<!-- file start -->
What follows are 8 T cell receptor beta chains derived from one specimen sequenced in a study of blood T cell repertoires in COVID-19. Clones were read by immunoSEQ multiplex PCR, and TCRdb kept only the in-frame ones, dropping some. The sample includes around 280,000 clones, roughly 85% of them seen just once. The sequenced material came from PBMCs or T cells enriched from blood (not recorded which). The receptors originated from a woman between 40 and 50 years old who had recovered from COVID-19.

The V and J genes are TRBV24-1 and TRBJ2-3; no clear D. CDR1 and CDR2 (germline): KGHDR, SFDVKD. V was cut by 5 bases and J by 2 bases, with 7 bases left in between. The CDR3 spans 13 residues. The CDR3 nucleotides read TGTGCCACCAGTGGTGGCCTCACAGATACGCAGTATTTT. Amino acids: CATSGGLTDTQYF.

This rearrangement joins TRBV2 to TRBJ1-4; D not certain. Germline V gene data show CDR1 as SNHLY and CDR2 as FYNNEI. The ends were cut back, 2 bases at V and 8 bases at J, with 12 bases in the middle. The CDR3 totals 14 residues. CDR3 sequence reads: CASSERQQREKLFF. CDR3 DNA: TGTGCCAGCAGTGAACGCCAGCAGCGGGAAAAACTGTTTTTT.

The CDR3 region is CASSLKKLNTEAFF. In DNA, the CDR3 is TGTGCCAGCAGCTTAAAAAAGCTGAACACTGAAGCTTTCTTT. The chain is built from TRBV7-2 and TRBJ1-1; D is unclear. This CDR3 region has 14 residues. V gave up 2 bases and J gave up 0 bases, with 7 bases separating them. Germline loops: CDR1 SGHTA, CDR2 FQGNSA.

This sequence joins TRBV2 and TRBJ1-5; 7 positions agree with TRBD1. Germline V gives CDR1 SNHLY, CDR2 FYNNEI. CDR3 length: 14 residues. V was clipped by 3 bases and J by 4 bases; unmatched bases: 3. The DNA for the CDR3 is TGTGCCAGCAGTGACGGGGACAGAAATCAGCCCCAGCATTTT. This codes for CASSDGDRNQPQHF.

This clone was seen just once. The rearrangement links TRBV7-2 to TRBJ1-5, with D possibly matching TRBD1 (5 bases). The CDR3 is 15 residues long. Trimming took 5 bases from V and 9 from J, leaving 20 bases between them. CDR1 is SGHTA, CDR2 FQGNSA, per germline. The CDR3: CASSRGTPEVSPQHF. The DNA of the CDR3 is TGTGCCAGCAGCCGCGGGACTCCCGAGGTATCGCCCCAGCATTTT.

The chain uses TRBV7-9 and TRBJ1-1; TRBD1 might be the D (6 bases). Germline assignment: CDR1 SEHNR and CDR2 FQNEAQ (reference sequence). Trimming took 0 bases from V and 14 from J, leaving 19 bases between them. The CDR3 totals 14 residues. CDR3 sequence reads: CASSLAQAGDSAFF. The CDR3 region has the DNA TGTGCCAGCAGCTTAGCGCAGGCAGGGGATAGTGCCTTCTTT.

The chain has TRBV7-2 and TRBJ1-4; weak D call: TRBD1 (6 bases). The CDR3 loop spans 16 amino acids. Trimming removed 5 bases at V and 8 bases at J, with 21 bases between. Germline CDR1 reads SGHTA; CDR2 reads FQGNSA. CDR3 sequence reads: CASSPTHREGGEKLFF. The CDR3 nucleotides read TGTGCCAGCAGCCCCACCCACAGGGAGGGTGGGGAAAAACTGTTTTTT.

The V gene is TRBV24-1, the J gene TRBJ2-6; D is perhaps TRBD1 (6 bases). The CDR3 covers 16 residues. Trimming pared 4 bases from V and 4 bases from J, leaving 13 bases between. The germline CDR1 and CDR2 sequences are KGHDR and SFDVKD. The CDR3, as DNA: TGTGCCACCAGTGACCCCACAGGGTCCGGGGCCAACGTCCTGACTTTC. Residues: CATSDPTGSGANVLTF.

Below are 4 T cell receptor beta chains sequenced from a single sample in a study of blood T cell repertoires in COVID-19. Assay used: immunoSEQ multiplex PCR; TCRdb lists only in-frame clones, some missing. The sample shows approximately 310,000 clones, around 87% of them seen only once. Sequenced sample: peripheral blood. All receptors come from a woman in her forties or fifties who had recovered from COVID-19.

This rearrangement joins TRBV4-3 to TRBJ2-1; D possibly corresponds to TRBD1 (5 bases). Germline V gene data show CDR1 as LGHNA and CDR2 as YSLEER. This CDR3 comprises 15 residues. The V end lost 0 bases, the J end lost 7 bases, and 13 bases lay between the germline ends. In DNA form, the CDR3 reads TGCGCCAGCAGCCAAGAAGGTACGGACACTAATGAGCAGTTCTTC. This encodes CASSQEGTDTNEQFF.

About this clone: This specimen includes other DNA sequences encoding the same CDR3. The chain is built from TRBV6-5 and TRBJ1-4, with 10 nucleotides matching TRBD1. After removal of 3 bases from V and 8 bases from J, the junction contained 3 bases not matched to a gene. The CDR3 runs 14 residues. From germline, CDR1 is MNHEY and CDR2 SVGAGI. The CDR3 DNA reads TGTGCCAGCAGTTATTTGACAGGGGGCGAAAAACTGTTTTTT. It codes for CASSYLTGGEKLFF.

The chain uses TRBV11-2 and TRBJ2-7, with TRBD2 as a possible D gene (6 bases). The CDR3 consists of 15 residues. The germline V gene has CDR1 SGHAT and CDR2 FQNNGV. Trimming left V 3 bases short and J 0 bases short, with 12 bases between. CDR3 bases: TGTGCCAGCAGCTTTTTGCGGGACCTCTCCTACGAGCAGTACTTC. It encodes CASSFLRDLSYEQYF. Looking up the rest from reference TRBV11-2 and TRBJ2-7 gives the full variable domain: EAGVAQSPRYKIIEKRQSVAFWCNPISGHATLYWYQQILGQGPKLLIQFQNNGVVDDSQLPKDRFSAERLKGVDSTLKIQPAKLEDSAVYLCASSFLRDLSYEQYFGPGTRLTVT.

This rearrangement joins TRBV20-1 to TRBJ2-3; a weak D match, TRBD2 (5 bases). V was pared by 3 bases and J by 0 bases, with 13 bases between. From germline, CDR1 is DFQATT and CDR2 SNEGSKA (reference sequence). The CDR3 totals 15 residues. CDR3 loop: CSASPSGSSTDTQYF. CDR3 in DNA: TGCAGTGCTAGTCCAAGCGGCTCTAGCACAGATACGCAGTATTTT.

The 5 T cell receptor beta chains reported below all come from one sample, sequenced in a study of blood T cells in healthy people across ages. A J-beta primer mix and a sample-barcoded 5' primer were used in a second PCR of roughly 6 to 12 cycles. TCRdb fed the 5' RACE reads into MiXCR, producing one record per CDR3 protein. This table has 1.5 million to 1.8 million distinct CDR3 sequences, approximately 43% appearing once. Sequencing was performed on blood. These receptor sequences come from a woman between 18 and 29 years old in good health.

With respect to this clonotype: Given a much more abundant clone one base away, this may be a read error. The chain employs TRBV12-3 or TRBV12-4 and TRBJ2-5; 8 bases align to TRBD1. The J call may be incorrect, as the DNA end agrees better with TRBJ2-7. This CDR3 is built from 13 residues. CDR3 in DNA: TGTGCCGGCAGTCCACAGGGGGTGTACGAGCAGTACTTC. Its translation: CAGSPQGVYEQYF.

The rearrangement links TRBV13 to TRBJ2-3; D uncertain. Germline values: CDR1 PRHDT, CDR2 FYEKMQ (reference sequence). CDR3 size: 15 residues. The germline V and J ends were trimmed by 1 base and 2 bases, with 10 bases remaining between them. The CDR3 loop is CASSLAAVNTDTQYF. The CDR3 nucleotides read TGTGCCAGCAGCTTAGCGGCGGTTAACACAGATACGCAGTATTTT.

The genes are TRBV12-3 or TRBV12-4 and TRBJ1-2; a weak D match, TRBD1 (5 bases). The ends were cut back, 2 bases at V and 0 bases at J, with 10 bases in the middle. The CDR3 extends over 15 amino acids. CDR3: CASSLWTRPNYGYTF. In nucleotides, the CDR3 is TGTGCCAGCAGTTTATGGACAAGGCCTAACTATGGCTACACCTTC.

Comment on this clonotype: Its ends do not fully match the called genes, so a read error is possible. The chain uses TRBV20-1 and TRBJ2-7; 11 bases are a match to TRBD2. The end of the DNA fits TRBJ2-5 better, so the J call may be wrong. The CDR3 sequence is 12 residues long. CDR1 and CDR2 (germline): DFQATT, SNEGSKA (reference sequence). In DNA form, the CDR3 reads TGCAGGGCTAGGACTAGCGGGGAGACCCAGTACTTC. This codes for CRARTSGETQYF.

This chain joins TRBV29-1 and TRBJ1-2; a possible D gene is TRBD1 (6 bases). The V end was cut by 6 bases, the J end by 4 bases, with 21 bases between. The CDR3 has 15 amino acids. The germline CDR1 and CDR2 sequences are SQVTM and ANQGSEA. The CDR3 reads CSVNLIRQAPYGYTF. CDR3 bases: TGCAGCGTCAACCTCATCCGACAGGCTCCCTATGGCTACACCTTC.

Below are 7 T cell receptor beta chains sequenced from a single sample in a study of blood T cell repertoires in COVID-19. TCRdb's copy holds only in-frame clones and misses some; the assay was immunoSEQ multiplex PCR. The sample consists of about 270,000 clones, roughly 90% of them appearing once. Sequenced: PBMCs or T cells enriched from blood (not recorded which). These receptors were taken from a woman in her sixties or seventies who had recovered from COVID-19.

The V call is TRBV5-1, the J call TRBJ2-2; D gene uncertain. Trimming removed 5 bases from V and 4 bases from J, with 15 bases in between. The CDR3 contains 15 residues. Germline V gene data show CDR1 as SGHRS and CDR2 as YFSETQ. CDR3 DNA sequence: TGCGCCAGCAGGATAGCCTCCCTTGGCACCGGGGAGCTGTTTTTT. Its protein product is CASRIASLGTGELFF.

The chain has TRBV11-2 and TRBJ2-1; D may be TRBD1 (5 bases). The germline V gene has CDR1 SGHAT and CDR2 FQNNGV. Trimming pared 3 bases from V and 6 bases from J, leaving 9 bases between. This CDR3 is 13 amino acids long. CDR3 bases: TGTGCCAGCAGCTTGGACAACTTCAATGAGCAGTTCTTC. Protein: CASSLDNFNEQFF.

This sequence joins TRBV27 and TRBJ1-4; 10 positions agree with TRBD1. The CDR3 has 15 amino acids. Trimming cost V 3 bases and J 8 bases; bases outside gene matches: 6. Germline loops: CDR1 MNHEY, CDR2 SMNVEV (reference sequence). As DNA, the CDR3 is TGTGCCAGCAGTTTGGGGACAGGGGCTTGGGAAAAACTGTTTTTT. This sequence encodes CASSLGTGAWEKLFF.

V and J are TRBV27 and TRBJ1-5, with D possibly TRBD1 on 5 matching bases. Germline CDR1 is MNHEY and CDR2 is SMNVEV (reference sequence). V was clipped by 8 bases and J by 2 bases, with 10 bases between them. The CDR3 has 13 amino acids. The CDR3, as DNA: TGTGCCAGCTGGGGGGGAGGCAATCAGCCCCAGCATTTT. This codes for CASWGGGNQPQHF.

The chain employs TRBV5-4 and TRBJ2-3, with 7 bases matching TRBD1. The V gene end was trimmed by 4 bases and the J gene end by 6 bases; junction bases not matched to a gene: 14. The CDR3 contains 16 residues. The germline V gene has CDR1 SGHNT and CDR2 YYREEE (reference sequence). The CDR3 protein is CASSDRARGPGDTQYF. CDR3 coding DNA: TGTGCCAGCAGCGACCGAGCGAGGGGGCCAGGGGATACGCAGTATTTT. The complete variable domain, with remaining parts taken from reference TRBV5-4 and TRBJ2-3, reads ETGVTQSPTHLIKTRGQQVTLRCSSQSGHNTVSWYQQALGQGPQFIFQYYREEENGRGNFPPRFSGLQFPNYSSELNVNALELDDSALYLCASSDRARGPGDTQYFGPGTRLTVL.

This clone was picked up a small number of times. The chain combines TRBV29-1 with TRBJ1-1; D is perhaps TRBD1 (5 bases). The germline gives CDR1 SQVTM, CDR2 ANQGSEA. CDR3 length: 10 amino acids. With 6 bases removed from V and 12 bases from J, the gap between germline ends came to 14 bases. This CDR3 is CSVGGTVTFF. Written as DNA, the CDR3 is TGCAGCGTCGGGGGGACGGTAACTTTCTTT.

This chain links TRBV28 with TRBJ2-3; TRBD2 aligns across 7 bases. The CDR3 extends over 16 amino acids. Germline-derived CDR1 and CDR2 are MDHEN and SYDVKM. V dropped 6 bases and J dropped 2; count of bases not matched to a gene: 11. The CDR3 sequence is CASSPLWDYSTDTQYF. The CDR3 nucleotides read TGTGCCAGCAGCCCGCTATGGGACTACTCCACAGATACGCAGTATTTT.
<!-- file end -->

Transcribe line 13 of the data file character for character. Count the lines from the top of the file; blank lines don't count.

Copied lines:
The chain uses TRBV11-2 and TRBJ2-7, with TRBD2 as a possible D gene (6 bases). The CDR3 consists of 15 residues. The germline V gene has CDR1 SGHAT and CDR2 FQNNGV. Trimming left V 3 bases short and J 0 bases short, with 12 bases between. CDR3 bases: TGTGCCAGCAGCTTTTTGCGGGACCTCTCCTACGAGCAGTACTTC. It encodes CASSFLRDLSYEQYF. Looking up the rest from reference TRBV11-2 and TRBJ2-7 gives the full variable domain: EAGVAQSPRYKIIEKRQSVAFWCNPISGHATLYWYQQILGQGPKLLIQFQNNGVVDDSQLPKDRFSAERLKGVDSTLKIQPAKLEDSAVYLCASSFLRDLSYEQYFGPGTRLTVT.